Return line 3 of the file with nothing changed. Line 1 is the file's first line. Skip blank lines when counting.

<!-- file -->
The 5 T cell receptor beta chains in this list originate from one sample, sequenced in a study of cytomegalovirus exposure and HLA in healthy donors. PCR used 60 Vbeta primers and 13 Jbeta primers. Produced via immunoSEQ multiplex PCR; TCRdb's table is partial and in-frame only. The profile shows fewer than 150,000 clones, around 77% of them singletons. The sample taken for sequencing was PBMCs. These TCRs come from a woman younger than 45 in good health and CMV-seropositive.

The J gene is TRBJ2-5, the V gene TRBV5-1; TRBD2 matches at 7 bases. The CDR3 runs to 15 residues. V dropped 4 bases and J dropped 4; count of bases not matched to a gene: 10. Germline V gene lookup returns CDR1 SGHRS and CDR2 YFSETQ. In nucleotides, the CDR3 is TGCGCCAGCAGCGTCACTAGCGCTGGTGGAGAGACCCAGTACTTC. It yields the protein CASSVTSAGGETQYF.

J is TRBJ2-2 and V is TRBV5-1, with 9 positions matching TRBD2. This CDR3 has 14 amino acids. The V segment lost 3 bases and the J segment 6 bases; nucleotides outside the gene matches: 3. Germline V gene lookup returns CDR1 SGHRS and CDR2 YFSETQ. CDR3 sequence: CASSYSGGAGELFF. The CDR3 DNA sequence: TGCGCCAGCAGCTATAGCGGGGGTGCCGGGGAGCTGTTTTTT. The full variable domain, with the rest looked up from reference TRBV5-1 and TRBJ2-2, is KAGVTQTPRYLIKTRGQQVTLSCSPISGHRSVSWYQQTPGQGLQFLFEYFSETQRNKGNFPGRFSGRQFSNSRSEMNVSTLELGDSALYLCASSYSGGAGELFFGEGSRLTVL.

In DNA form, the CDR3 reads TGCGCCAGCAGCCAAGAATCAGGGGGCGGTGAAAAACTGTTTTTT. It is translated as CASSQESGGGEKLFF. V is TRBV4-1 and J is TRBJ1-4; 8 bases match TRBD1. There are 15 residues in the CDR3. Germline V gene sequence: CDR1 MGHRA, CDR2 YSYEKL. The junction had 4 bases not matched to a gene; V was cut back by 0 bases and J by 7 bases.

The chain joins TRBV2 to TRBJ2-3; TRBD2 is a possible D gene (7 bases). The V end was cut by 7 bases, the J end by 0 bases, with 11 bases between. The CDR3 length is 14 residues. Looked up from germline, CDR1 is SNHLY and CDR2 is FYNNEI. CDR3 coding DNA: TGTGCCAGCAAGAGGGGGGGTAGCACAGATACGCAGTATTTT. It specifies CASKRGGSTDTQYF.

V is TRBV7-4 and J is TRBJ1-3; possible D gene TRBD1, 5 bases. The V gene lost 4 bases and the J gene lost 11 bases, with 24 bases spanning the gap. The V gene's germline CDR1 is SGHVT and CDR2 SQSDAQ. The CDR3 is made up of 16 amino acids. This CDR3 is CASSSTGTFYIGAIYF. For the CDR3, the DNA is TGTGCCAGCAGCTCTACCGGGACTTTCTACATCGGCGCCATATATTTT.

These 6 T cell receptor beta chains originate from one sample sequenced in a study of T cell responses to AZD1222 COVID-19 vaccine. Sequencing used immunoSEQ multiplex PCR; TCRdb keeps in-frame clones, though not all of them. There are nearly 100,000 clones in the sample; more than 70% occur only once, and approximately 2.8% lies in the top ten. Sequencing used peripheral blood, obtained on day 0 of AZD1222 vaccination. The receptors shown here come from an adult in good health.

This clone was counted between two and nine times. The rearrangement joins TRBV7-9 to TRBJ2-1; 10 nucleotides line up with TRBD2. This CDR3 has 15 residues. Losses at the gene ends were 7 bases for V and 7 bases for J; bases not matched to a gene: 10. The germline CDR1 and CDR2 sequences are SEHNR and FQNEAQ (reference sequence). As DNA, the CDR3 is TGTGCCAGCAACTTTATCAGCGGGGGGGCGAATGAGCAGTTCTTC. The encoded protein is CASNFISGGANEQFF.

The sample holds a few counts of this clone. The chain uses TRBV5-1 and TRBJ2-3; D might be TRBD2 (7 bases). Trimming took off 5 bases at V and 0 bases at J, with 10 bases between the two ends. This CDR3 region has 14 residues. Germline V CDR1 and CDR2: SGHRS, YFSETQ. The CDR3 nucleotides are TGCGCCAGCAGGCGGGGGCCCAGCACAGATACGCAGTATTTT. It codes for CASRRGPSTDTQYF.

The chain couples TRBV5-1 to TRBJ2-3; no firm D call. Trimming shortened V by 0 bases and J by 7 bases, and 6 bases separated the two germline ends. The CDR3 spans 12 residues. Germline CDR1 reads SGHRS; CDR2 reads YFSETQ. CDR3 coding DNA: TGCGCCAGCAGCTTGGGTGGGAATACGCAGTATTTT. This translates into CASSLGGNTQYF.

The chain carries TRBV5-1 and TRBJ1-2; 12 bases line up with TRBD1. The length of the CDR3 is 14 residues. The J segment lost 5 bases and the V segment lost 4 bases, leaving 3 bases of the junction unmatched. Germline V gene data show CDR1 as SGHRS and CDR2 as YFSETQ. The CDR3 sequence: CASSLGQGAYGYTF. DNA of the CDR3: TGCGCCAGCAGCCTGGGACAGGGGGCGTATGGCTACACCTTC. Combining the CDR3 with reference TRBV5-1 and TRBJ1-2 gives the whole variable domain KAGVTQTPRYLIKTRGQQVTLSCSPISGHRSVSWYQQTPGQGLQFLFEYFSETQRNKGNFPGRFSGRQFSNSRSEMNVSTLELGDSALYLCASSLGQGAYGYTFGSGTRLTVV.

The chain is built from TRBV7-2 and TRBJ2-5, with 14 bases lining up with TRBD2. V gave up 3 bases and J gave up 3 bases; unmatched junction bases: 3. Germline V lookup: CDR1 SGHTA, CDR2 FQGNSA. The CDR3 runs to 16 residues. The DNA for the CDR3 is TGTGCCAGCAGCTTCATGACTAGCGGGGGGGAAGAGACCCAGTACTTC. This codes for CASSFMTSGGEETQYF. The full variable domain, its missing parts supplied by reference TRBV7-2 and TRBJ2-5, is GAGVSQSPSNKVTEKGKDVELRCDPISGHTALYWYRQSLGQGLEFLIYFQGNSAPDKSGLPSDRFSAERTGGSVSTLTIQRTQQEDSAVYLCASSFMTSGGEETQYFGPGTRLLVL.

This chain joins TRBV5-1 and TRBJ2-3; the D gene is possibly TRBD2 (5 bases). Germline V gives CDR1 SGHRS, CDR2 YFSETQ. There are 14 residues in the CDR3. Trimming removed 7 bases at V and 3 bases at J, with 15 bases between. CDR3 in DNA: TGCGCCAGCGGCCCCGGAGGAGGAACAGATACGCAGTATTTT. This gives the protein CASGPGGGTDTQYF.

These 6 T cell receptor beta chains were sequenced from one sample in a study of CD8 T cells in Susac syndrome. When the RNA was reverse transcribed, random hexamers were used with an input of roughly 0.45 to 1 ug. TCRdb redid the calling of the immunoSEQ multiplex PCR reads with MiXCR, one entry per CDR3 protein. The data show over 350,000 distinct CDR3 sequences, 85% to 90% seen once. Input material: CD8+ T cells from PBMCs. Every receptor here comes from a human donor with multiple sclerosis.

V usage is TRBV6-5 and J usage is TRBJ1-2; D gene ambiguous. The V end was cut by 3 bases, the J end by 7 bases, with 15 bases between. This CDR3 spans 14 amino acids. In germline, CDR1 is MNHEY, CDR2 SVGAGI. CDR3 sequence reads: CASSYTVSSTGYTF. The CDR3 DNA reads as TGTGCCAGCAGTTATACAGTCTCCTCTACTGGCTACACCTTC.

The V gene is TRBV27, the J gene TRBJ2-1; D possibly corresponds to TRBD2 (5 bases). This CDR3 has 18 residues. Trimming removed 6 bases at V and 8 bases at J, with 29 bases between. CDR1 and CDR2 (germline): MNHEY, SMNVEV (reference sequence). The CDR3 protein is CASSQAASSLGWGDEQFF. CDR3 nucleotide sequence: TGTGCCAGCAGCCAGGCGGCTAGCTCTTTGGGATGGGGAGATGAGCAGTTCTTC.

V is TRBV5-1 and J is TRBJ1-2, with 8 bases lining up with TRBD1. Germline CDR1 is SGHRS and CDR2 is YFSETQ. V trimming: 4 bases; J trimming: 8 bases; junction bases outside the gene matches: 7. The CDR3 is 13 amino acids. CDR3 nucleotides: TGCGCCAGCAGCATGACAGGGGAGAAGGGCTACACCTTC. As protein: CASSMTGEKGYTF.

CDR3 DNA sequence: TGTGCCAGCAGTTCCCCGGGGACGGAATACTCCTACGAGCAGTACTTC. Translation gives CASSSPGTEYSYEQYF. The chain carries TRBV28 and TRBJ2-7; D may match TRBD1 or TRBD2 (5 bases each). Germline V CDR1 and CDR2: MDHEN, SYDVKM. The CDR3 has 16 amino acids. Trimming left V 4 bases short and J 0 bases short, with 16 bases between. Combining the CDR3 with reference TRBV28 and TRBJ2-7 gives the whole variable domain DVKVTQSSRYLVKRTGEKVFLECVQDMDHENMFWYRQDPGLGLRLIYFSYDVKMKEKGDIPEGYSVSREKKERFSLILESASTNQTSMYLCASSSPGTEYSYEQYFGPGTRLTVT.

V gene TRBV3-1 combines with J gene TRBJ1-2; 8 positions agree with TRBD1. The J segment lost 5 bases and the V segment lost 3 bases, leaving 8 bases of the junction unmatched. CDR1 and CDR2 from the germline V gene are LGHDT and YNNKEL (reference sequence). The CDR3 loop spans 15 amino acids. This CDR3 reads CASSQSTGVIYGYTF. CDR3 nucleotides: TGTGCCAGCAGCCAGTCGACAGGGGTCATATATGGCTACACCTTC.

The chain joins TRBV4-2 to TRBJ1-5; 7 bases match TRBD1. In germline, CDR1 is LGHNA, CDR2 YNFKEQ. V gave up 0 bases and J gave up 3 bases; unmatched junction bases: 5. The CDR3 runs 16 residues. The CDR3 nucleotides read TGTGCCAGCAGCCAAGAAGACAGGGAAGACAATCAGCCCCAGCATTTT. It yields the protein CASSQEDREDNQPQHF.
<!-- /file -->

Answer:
J is TRBJ2-2 and V is TRBV5-1, with 9 positions matching TRBD2. This CDR3 has 14 amino acids. The V segment lost 3 bases and the J segment 6 bases; nucleotides outside the gene matches: 3. Germline V gene lookup returns CDR1 SGHRS and CDR2 YFSETQ. CDR3 sequence: CASSYSGGAGELFF. The CDR3 DNA sequence: TGCGCCAGCAGCTATAGCGGGGGTGCCGGGGAGCTGTTTTTT. The full variable domain, with the rest looked up from reference TRBV5-1 and TRBJ2-2, is KAGVTQTPRYLIKTRGQQVTLSCSPISGHRSVSWYQQTPGQGLQFLFEYFSETQRNKGNFPGRFSGRQFSNSRSEMNVSTLELGDSALYLCASSYSGGAGELFFGEGSRLTVL.